This article originally appeared on our sister site, TechRepublic.
Too many times technical managers are reluctant to demonstrate their ignorance by admitting they don’t know the answer to a question and attempt to bluff their way out of the dilemma. My opinion is that there’s nothing wrong with saying “I don’t know.” I’ll go a step further here and say that technical managers should feel free to ask foolish questions as well.
By doing so, not only will you learn a lot more, but also you’ll take the burden off of your direct reports, who often sit through meetings hoping someone will ask precisely that question, but won’t ask it themselves because they don’t want to appear foolish.
Defining the boundaries of foolish questions
Let’s define our terms. By a foolish question, I’m talking about any kind of question that you might be expected to already know—not literally a stupid question. A foolish question is a business-related inquiry. A stupid question is, well, kind of stupid and unrelated in any way to the business at hand. In this context, “How many users does our Exchange server support?” might be a foolish question, if asked by the person who manages the Exchange operations. “Why is there air?” on the other hand, would be a stupid question.
In addition to the two types of questions involved in this column, there seem to be two types of managers who ask foolish questions: the clueless and the confident. You should, of course, strive to fall into the confident category.
Clueless managers will ask foolish questions because they simply don’t understand the implications of the question. Clueless managers will ask questions that demonstrate they are ignorant of the basic processes of the organization. This rightfully makes them look out of touch. (A foolish answer can do the same thing, by the way. I remember a scene in a movie where Michael Keaton was trying to impress Martin Mull by explaining how he was personally going to build an addition to his house, running the electricity himself. Mull asks, “110 or 220?” Keaton replies vaguely, “220, 221—whatever it takes.”)
Confident managers, on the other hand, have enough self-assurance to risk asking questions that expose their ignorance of technical details, without leaving any doubt as to their thorough understanding of the organization’s basic processes. Further, a confident manager understands that there are occasions when it’s useful to ask foolish questions.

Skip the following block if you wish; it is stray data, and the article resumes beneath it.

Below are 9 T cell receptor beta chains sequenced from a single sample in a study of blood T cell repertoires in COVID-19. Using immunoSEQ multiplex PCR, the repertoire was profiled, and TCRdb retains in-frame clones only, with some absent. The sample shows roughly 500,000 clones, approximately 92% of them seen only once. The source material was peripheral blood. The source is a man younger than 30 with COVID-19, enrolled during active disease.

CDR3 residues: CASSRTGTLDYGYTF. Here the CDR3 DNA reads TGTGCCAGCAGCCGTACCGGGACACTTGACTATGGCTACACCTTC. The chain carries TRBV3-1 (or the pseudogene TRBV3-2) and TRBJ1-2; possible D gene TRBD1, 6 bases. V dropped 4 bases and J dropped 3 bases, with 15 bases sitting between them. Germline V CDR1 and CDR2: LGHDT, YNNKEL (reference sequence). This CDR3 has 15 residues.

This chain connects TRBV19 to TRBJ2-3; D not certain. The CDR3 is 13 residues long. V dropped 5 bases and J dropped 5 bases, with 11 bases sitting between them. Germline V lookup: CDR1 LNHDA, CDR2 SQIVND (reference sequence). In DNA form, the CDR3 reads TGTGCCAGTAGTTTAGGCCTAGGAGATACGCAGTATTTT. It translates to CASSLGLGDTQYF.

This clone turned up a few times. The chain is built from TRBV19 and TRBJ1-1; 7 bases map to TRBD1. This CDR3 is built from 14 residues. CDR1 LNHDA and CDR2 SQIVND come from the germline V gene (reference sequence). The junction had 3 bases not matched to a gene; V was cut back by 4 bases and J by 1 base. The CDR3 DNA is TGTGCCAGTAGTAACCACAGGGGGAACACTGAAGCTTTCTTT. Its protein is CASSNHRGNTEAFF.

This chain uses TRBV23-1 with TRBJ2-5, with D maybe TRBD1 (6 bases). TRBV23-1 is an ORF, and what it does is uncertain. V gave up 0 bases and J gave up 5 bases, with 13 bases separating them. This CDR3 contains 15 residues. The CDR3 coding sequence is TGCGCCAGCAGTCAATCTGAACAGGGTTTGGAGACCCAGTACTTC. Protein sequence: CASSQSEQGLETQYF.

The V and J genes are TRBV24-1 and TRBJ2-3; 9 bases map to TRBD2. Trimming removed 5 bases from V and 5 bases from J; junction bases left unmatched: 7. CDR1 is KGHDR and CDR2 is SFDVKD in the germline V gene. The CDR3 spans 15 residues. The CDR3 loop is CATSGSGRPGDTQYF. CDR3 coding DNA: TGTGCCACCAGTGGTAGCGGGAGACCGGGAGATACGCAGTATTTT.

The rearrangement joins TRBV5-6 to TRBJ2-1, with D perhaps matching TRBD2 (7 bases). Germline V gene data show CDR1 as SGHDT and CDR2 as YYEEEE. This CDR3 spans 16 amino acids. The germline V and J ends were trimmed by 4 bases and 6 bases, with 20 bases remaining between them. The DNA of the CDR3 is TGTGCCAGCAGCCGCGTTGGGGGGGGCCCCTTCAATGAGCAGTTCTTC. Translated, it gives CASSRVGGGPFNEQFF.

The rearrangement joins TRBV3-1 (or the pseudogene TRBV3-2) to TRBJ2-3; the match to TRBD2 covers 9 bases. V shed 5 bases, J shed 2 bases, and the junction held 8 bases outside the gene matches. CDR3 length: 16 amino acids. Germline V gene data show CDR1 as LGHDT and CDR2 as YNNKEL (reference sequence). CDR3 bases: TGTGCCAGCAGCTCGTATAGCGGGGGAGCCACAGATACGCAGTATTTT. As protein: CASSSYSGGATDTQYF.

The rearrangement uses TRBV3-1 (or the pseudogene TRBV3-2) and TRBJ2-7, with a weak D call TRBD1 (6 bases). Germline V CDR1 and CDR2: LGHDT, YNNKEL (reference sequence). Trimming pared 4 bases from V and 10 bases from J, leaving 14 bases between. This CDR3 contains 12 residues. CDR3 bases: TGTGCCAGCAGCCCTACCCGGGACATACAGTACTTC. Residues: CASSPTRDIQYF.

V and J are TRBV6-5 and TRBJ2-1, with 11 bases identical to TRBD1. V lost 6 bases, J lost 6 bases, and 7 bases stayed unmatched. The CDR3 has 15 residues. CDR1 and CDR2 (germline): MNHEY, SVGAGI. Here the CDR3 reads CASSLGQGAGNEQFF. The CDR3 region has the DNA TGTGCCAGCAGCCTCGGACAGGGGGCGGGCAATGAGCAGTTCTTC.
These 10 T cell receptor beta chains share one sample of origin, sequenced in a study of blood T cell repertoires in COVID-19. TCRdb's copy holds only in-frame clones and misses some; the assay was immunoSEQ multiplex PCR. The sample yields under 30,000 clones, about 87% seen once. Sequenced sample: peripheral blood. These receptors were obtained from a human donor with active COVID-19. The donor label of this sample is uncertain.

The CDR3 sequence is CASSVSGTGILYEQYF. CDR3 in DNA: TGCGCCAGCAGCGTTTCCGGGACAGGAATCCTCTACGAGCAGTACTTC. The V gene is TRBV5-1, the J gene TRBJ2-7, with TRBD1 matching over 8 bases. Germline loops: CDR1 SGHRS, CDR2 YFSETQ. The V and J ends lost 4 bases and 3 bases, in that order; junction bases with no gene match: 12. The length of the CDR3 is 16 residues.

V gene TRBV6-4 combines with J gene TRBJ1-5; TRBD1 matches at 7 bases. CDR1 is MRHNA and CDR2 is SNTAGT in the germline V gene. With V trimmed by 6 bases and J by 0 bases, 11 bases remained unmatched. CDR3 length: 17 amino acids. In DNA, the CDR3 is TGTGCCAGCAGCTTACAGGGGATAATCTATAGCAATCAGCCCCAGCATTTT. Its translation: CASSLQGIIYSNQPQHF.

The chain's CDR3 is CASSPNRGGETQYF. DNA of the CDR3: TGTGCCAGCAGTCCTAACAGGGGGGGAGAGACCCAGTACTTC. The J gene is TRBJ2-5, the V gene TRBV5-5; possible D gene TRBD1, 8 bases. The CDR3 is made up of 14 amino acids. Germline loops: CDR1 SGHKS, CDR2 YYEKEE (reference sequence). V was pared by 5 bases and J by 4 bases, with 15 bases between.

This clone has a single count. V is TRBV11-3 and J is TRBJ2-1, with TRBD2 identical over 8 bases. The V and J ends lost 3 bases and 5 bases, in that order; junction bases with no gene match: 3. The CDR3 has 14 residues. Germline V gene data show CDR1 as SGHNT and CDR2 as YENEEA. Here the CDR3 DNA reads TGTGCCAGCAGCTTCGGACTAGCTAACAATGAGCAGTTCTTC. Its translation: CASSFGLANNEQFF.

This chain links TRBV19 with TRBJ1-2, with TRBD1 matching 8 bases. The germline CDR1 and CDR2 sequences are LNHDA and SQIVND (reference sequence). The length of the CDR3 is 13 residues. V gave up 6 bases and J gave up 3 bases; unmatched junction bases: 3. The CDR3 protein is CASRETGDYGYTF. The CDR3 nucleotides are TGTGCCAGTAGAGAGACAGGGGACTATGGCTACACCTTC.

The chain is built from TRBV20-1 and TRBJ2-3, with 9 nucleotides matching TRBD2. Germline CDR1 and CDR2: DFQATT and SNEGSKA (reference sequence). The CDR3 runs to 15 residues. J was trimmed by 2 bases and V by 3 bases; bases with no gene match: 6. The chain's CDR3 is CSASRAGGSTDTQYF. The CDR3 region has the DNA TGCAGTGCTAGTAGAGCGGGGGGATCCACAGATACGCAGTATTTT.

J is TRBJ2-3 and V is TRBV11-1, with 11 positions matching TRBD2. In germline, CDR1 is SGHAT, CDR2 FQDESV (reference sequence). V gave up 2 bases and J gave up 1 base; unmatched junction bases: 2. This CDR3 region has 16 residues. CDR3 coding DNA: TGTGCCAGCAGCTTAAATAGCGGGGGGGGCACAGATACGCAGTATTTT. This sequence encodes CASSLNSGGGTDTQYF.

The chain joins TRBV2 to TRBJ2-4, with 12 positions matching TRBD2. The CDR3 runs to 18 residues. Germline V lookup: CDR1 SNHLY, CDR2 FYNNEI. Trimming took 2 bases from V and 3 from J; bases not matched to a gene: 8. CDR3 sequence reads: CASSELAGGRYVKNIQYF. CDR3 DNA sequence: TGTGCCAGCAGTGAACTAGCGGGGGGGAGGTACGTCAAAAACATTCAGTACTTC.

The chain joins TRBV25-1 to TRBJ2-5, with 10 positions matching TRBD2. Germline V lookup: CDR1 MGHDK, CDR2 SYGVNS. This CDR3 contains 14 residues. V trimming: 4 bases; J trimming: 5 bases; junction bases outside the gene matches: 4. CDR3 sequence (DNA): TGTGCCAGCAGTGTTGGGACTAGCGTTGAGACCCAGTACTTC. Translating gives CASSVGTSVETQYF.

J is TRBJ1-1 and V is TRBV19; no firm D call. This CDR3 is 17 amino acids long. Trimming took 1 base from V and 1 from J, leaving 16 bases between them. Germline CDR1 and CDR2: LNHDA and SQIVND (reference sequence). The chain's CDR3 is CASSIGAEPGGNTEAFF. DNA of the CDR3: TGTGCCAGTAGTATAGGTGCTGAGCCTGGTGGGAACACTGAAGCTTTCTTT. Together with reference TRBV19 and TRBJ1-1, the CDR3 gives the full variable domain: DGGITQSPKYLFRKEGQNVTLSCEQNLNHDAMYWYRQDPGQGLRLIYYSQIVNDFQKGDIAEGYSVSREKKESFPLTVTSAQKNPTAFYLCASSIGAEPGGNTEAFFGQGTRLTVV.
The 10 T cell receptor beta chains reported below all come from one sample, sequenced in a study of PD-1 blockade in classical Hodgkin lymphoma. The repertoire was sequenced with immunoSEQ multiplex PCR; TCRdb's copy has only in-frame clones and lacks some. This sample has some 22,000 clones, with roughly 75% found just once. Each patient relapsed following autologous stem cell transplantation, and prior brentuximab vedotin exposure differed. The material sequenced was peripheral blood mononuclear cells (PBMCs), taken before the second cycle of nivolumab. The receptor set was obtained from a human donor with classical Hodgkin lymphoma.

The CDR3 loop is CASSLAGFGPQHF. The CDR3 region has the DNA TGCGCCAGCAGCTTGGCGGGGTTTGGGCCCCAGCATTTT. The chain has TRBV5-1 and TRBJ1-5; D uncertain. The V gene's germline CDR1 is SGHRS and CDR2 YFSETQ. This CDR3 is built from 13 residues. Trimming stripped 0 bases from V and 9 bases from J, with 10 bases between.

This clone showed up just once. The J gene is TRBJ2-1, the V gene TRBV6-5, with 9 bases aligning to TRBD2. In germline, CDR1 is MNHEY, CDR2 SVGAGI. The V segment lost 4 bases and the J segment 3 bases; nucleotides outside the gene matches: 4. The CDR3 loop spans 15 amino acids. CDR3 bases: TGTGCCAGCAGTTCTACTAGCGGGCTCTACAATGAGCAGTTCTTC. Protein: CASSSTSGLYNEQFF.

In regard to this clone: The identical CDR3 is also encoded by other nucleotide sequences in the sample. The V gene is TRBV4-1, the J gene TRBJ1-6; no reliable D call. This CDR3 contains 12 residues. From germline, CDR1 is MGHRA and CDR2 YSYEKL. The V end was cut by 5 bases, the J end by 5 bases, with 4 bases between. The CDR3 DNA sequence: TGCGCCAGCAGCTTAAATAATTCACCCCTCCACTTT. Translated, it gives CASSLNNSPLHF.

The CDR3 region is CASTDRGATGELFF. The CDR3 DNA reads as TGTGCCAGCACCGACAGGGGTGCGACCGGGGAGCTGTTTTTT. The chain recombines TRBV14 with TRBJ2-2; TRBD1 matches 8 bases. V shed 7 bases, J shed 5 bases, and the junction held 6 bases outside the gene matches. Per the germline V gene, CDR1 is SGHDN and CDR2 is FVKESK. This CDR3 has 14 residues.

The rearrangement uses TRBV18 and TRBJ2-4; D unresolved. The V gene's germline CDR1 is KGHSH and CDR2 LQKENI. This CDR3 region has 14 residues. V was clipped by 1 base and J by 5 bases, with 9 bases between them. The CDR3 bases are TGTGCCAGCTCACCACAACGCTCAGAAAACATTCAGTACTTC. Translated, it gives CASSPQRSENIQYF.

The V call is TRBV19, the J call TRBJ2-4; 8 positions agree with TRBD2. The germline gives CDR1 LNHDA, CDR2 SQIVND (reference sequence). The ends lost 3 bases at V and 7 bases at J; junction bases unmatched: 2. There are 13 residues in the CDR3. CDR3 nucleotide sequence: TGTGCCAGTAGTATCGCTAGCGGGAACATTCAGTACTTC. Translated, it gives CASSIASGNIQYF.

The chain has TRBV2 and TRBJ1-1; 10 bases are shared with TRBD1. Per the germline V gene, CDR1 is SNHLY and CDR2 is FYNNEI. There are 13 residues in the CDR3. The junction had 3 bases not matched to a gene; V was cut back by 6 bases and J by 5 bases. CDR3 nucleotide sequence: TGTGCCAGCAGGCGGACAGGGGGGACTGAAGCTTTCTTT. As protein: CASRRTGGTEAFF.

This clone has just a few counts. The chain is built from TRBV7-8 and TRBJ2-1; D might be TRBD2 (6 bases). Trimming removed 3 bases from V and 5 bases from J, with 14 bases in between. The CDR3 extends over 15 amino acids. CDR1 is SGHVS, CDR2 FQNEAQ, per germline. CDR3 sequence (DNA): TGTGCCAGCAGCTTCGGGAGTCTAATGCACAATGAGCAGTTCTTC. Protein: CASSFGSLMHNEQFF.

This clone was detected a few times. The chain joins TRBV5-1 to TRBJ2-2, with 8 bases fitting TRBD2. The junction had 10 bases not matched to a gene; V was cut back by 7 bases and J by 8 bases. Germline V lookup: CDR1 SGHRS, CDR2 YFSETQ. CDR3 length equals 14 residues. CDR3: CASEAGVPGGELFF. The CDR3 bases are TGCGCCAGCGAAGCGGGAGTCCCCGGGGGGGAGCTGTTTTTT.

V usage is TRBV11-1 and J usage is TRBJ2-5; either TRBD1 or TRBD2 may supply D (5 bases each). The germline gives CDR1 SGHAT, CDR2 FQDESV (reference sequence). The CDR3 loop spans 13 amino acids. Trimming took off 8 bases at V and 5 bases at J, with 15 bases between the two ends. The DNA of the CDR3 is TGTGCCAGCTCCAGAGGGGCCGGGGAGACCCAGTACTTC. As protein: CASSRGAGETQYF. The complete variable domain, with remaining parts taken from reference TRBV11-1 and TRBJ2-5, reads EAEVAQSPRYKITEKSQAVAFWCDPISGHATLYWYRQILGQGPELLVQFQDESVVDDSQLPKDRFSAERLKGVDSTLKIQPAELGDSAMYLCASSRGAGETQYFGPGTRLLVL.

Removing the ego for the good of the team
A writer once said that what most young people want more than anything in the world is a good friend they can talk to—about themselves. Adults may not be quite that preoccupied with themselves, but everyone has an ego and seeks to project a good image. I’m convinced that what most technical managers fear more than anything in the world is making themselves appear foolish.
To a certain extent, this is a reasonable concern. After all, as an IT manager, you’re more than likely supervising a group of very bright men and women. Further, since most managers don’t get the chance to dig into the technology as much as they’d like, you probably already worry about your technical skills and knowledge beginning to atrophy or become obsolete. Finally, since many IT professionals view nontechnical managers with suspicion, it’s reasonable not to want to give your staff any ammunition in that regard by asking a foolish question and demonstrating your technical ignorance. Despite these reasons against looking foolish, there are many instances in which an IT manager would be wise to play the fool. Let’s take a look at a few of them.
Meeting with a prospective vendor
Too many technical managers are unable to risk looking foolish even when talking with a vendor about a new product. Rather than asking the necessary questions to get a complete understanding of the product, this kind of manager will attempt to convince the account rep that he or she has already mastered the nuances of a product that may just be hitting the market. Needless to say, this approach hardly leads to wise purchasing decisions. A much wiser technique is to say to the account rep, “I’m going to ask a bunch of really basic questions, because I want to get a feel for exactly what your product can do.” I guarantee you that most reps would prefer this approach.
Giving cover to subordinates
A good IT manager will ask questions on behalf of his or her direct reports, in case they are unwilling to ask the questions themselves. For example, suppose that HR is making a presentation to your department on a coming change in the benefits package. A thoughtful manager might ask some questions that aren’t directly relevant to his or her situation, but might help the new employees sitting around the table understand the benefits change.
Helping during a floundering presentation
Suppose that one of your employees is giving a presentation to a department meeting. Not used to public speaking, your employee is stammering and hesitating while going through the slides. Although you could save the presentation by taking over for the employee, it could humiliate him or her. A better approach might be ask some questions that illustrate the main points of the presentation, and allow your employee to demonstrate mastery of the subject through an impromptu Q&A.
Those are just some of the reasons why it occasionally makes sense to ask foolish questions. If you’re looking for a non-IT example of this, consider Brian Lamb of C-SPAN. Each week, Lamb hosts “Book Notes,” an hour-long interview with an author about a recently published book. Lamb is never afraid to look foolish, asking questions to which he clearly knows the answers for the benefit of the viewer at home who hasn’t already read the book.
So go ahead, dare to be foolish!